I stand with Rand.  I would stand with him no matter the president’s political party (does anyone wonder how the Left would react to this if Bush was still president?).  It has been an established fact, since 1789, that in the United States of America, one person cannot serve as judge, jury, and executioner; is this now in dispute?

The White House and others point to 9/11 as an extraordinary, unforeseen circumstance.  On September 11, 2001, Vice President Cheney gave the order to shoot down hijacked passenger planes over New York and Washington.  By that point however, all of the hijacked planes had crashed and the order was never carried out.  The president’s supporters argue that, prior to 9/11, this situation was unimaginable, so, essentially, one should “never say never” about such things.  But, the imminent threat posed by a hijacked airplane is quite different from the potential danger of a suspected criminal who is not in the process of committing a crime.

Paul isn’t saying the president should not use lethal force to stop someone in mid-attack.  He’s asking, and rightly so, if the president believes that he has the power to kill a United States citizen who does not pose an imminent threat, but is suspected of being a domestic terrorist.  The answer, from the former constitutional law professor in the White House should be a firm no.  It is troubling that neither Obama, nor his attorney general, unequivocally support the Fifth Amendment.

However as a result of Paul’s filibuster, Holder has sent an updated letter saying that the President does not have that authority.

Paul was right to engage in the filibuster.  Imagine if he hadn’t?  We would be truly down the rabbit hole with Alice, listening to our leaders scream “sentence first – verdict afterwards!”

5th March
written by Sean Noble

This tweet from Democrat Congressman Jose Serrano is disgusting.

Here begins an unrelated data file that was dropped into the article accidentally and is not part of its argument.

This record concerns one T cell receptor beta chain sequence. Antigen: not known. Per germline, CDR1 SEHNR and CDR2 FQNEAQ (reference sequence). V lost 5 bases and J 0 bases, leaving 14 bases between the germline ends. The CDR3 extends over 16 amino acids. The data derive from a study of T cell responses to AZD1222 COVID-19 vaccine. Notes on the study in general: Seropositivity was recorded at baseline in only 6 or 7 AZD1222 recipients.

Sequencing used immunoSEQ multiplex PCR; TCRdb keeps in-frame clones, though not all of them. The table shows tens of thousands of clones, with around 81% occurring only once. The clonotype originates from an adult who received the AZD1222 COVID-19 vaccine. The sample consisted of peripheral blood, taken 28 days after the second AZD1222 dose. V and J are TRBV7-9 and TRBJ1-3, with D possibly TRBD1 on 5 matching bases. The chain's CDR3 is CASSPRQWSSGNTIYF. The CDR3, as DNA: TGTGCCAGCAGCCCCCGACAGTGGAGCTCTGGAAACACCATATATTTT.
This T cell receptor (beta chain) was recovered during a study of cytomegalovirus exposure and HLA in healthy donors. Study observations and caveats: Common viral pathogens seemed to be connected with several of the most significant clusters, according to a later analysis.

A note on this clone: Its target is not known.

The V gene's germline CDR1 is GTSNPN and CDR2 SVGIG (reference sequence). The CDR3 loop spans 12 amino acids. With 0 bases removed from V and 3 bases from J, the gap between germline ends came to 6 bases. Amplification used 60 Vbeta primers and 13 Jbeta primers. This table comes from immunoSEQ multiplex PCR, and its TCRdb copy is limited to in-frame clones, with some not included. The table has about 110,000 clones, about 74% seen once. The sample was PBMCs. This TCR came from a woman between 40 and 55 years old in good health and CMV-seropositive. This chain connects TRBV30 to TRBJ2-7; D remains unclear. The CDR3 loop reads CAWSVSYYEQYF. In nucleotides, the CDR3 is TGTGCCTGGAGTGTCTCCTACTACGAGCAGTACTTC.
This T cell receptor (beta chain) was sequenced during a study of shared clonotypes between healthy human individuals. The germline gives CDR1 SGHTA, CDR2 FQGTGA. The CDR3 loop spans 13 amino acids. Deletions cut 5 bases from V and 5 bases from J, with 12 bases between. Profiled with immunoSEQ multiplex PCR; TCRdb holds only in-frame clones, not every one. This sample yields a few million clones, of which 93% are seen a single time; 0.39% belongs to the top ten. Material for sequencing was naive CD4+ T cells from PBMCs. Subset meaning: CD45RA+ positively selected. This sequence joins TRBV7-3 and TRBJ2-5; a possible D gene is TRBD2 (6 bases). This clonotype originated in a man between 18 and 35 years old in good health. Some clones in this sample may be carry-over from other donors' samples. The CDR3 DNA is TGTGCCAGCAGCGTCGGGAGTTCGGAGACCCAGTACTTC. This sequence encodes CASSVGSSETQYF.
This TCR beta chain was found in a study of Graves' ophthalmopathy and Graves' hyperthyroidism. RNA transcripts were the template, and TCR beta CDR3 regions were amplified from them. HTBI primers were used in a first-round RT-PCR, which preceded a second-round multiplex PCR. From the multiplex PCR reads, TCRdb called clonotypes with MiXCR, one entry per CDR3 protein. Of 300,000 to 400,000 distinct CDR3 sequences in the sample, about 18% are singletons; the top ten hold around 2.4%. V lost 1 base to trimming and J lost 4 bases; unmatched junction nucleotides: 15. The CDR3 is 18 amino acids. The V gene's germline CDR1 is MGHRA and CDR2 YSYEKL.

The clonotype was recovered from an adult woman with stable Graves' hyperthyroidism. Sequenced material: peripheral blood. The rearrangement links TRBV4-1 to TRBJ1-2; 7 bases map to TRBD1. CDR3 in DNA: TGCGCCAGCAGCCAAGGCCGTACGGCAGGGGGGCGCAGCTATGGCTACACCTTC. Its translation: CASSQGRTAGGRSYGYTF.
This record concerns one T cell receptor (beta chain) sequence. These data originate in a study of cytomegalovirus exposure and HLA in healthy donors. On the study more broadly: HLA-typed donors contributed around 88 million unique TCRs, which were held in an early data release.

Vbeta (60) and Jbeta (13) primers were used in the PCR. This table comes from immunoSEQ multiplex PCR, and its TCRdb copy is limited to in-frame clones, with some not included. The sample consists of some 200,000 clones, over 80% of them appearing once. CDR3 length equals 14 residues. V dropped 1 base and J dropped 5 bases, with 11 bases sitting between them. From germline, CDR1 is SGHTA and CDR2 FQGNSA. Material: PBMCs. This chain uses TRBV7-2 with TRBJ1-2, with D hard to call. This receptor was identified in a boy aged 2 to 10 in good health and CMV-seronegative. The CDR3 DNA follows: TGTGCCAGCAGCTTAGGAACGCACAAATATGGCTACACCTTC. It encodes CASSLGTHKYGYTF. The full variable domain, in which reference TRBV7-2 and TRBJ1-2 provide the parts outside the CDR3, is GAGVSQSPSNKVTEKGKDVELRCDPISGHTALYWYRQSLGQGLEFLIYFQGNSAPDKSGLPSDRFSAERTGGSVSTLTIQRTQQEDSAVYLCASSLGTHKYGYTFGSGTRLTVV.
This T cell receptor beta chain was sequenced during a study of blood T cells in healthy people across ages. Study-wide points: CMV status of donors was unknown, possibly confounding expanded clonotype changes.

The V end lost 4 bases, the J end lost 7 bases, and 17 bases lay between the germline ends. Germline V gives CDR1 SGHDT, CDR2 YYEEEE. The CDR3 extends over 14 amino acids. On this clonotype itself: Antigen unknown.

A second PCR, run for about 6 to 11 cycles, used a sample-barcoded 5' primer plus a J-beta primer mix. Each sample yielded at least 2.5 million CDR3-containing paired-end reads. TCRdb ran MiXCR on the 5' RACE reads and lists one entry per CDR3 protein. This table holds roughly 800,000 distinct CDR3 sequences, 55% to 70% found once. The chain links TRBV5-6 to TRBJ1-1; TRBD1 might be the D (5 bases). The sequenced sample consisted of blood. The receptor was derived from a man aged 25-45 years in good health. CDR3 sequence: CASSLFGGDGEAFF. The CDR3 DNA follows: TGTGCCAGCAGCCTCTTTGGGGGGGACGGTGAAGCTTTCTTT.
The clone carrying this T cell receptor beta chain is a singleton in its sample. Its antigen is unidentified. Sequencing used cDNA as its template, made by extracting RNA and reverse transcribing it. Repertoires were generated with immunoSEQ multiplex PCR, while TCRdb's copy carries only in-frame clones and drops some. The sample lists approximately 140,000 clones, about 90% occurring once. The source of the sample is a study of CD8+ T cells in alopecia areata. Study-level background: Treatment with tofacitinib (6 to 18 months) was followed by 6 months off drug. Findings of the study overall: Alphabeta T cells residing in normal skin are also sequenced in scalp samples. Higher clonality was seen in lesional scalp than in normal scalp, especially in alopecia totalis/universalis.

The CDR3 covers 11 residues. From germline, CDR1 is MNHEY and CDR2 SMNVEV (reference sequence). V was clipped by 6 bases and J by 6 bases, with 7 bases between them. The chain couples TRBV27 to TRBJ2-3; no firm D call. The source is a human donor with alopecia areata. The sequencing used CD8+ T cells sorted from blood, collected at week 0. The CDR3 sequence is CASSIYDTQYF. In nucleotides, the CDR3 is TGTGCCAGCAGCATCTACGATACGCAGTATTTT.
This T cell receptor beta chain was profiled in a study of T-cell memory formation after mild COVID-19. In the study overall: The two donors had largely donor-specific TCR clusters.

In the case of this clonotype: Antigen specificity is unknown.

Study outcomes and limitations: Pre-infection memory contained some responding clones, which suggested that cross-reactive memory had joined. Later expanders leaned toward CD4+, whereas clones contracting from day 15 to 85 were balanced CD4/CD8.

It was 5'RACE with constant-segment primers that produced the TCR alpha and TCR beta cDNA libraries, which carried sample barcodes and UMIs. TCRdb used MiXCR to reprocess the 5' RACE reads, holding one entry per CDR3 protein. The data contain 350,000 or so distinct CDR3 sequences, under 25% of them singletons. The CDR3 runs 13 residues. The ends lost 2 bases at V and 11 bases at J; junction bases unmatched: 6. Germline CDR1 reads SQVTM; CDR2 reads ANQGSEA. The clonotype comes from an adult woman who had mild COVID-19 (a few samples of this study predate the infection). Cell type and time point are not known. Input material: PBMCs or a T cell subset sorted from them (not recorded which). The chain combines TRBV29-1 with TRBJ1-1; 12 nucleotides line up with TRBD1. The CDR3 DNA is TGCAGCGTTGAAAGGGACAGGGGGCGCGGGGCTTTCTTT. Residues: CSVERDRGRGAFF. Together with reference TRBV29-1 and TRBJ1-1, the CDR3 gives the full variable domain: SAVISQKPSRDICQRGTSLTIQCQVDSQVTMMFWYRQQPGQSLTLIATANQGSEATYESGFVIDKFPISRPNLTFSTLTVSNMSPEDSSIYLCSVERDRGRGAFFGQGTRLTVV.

To have a Member of the United States Congress celebrating Chavez, a communist dictator, is beyond the pale.

Just a reminder, here is the oath that Serrano swore as a United States Congressman:

“I, (name of Member), do solemnly swear (or affirm) that I will support and defend the Constitution of the United States against all enemies, foreign and domestic; that I will bear true faith and allegiance to the same; that I take this obligation freely, without any mental reservation or purpose of evasion; and that I will well and faithfully discharge the duties of the office on which I am about to enter. So help me God” (5 U.S.C. §3331).

Here are a few quotes from Chavez to remind you of how evil this guy was.

“Let’s save the human race; let’s finish off the U.S. empire.”

“Ahmadinejad and I are going into the … basement now to set our sights on Washington and launch cannons and missiles.” — Chávez, referring to Iranian President Mahmoud Ahmadinejad, in 2012.

“Yesterday the devil came here. Right here. And it smells of sulfur still today.” — Chávez in 2006, on George W. Bush, who appeared before the U.N. General Assembly at the same podium a day earlier.

So Serrano celebrates Chavez.  Seems to me that he has broken his oath and should resign from Congress.

Oh, and it’s Chavez who is smelling sulfur now.